Three candidates challenge incumbent Yvette Clarke in District 9

Photo courtesy of The House of Representatives
On March 17, 2020, Congresswoman Yvette Clarke held a press conference on the East Front Steps of the Capitol with students and youth advocates to discuss benefits for young Americans in health insurance reform and the expansion of federal aid for college students.

Rep. Yvette Clarke is running for reelection in New York’s 9th Congressional District, which encompasses a large section of Brooklyn. Clarke represents the Democratic and Working Families Party and will be defending her seat against three challengers: Republican and Conservative Party candidate Constantine Jean-Pierre, Libertarian candidate Gary Popkin, and Serve America Movement Party candidate Joel Anabilah-Azumah.

Clarke has represented the district since 2013, however she has been serving in the House of Representatives since 2006. She originally represented New York’s 11th Congressional District, though after redistricting she was moved to the 9th district for the 2012 election. 

According to her House biography, Clarke served the 40th District from 2002-2006 as a member of New York’s City Council. She made history by succeeding her mother, Dr. Una S. T. Clarke who was a former City Council Member, as the first mother-daughter succession in City Council history. 

Clarke is currently the Vice Chair of the Energy and Commerce Committee, and is a member of the Homeland Security Committee. She is also co-chair of four caucuses: the Smart Cities Caucus, the Multicultural Media Caucus, the Black Women and Girls Caucus, and the Caribbean Caucus. She is also a part of the Congressional Progressive Caucus, and the Congressional Black Caucus.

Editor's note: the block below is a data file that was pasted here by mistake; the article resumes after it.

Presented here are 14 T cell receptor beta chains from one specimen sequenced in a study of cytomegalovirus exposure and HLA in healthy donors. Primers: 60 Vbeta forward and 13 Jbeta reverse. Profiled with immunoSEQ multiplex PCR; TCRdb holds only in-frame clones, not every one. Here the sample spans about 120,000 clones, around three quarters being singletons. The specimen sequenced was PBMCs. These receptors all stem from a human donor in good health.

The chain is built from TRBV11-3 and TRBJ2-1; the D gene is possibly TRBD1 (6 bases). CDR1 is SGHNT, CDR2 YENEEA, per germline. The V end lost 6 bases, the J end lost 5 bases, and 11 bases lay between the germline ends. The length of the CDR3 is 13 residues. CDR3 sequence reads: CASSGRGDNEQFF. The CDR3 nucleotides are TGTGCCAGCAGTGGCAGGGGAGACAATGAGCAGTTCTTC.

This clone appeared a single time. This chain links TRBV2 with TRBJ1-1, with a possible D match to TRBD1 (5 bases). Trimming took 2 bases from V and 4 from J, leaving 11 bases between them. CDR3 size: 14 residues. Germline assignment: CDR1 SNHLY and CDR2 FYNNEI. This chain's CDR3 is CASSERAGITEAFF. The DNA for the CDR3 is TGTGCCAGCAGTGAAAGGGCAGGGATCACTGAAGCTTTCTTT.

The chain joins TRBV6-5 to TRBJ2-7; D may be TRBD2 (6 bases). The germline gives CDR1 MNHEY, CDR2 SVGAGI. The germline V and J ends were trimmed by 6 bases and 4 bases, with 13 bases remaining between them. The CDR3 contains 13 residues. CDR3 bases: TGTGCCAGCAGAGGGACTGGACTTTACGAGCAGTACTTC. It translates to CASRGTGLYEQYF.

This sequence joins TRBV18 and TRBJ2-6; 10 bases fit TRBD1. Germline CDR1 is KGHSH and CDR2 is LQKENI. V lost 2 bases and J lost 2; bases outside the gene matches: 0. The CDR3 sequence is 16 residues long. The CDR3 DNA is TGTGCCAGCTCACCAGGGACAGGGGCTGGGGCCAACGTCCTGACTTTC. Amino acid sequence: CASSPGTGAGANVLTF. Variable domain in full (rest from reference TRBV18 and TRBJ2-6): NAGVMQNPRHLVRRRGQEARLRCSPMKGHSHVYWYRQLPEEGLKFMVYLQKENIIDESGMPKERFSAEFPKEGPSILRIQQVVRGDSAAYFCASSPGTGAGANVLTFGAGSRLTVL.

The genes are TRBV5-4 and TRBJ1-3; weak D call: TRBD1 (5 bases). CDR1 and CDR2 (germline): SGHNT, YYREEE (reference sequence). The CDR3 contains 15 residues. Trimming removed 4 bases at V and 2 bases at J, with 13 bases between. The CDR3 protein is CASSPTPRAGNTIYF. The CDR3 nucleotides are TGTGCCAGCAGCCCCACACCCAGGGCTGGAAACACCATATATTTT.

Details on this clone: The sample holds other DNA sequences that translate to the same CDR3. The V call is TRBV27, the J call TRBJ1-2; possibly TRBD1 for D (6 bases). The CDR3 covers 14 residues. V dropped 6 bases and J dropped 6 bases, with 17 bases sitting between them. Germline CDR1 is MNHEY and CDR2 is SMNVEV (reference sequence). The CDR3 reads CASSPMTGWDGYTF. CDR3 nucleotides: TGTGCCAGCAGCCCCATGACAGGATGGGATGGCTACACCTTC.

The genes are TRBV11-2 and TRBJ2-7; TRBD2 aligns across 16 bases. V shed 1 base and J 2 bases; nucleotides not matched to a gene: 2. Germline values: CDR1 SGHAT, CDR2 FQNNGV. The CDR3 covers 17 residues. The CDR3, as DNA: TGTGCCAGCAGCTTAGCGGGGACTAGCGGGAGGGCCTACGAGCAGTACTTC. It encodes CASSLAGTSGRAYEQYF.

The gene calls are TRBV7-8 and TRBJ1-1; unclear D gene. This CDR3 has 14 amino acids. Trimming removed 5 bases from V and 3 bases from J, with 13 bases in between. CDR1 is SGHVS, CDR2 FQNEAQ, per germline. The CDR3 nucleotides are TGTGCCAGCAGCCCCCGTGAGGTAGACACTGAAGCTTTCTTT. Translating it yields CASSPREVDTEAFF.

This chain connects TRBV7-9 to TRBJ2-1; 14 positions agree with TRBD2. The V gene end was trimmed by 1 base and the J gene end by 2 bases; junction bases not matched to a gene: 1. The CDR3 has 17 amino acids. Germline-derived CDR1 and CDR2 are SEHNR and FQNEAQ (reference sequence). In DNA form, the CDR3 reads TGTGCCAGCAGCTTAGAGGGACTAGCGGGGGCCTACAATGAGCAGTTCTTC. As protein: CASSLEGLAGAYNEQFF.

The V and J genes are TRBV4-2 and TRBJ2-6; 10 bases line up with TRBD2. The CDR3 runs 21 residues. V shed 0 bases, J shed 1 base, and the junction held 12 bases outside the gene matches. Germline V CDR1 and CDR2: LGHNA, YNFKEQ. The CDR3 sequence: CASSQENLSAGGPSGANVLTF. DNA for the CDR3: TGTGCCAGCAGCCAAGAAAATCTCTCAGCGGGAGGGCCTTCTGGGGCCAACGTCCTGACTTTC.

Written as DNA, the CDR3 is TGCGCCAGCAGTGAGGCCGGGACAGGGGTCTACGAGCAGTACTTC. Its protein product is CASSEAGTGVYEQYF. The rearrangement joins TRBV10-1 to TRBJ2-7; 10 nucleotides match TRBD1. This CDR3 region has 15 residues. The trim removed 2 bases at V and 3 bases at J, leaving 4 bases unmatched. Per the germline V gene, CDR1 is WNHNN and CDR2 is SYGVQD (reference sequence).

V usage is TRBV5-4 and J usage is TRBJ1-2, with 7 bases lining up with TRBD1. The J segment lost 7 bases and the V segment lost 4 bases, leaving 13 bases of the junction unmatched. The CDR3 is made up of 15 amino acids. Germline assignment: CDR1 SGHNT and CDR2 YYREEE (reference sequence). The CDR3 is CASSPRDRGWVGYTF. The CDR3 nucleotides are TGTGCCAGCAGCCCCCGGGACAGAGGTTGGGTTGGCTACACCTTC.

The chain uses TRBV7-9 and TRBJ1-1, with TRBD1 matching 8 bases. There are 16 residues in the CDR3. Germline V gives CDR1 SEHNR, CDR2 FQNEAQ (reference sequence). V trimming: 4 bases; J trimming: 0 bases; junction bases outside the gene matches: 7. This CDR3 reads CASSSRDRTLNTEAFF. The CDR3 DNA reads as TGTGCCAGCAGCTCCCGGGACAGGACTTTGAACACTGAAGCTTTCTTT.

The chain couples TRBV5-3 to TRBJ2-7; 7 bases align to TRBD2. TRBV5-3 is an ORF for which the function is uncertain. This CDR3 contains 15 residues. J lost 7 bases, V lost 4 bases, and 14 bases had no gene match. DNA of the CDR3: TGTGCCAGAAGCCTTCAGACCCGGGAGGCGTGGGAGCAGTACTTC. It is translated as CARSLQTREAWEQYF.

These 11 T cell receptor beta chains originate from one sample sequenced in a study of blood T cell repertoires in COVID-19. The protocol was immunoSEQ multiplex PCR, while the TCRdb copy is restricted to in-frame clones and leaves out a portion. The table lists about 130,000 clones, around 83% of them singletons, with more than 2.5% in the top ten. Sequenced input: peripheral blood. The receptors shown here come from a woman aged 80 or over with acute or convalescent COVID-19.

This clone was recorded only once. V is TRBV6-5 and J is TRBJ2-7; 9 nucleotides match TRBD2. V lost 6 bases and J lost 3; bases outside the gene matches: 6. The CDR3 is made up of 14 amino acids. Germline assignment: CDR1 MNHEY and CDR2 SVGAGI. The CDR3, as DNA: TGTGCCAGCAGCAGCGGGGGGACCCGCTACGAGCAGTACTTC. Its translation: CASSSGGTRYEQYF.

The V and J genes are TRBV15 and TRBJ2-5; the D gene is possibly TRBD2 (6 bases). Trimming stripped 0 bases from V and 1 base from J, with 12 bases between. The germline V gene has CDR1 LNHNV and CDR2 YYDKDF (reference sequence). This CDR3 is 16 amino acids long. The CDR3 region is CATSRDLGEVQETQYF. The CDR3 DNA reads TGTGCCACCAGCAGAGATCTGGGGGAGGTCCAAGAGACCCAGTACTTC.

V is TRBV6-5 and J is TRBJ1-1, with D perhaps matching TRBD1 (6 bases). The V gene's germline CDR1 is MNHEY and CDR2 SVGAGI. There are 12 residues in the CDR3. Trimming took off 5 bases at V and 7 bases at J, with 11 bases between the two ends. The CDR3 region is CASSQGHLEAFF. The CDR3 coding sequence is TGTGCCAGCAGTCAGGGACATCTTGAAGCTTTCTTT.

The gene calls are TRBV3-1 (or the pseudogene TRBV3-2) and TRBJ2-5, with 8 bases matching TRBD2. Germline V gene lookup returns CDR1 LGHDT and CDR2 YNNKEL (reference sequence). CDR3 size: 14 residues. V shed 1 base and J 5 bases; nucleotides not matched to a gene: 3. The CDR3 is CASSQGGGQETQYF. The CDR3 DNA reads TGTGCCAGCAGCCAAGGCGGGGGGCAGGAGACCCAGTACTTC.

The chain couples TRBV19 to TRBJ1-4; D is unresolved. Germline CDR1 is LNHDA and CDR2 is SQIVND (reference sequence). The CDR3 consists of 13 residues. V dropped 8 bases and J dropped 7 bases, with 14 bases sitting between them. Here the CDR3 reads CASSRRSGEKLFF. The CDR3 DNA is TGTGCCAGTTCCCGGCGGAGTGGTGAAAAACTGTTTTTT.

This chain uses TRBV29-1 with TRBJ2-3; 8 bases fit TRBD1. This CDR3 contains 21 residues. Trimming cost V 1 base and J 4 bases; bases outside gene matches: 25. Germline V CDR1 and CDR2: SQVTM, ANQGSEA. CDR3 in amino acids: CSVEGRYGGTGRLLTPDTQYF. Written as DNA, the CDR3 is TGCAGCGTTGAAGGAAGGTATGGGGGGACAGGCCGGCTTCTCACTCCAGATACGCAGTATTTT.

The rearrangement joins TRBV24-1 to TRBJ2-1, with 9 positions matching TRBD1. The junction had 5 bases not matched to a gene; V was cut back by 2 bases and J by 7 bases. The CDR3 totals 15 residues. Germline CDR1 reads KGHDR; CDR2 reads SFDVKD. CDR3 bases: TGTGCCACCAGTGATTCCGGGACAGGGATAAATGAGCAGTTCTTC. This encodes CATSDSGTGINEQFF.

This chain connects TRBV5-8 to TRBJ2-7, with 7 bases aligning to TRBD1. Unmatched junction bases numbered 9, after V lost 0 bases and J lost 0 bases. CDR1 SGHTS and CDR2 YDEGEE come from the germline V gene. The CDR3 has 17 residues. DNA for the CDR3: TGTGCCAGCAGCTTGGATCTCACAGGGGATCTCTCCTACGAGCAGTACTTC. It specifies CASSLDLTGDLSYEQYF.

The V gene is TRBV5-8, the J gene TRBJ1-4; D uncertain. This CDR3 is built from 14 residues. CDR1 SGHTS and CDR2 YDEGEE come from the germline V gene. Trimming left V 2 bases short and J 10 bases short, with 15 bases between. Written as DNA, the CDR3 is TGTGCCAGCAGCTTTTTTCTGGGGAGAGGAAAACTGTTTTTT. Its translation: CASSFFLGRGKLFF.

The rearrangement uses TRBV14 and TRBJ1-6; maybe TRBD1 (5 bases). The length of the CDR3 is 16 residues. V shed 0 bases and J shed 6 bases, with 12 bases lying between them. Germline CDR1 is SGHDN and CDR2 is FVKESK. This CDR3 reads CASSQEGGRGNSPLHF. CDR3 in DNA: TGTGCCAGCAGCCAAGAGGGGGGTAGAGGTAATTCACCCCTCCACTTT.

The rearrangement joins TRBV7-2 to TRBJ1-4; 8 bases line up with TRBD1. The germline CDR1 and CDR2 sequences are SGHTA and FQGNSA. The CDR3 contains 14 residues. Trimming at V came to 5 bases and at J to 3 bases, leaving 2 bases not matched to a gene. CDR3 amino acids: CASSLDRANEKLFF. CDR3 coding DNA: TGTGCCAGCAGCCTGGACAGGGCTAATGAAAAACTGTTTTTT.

According to Clarke’s campaign website, she is an advocate for the Affordable Care Act (ACA) and has fought against its repeal. Clarke is also an advocate for LGBTQ+ rights, DACA recipients, the Green New Deal, and much more. She  has shown her support of these causes by introducing legislation like the Opioid Action Plan (H.R. 5590), Affordable Housing and Area Median Income Fairness Act (H.R.4984), the ASPIRE Act, and many others.

She has also been a supporter of Planned Parenthood. According to her website, she also introduced a resolution “that would add Black Women’s Health Week to the roster of national health observances, in order to highlight the disparities that black women routinely experience across mortality rates post-childbirth and more.”

According to Jean-Pierre’s campaign website, he was born and raised in Brooklyn. He is an advocate for the standardization of healthcare, and for capping insulin prices. He also suggests providing “tax breaks for people who go to the gym or show other self-initiatives to improve health standards” though, it is unclear how this would be implemented. He also is an advocate for stronger borders and for financial education in schools.

Anabilah-Azumah does not have a campaign page listed, though he does have a campaign Facebook page. According to his Facebook page, he wants to improve health care in the U.S. by increasing “price transparency”. In a post on Oct. 25 he said, “You should be able to know what most routine procedures will cost you before you go to the hospital.” He is also against high taxes, pro-immigration, and opposes a large military “footprint” believing the U.S should withdraw all military presence in Syria, Afghanistan and Iraq. 

Popkins also does not have a campaign page, though, according to Vote411’s Voter Guide, Popkin believes the primary challenge facing the U.S. is “The nascent Marxist takeover of the U.S.” In order to combat the institutional racism in America, Popkins believes a good starting point is to expand school choices for, what he calls, African-American children attending failing and dangerous schools. He also aims to eliminate minimum-wage laws.

New York’s 9th Congressional District leans strongly to the left, with more than 331,000 active voters registered with the Democratic Party, which is nearly eleven times more than the just over 30,000 active voters registered as Republicans. Almost 70,000 active voters are independent. 

Early voting has already begun in New York state and will continue until Nov. 1.  Election Day is Nov. 3.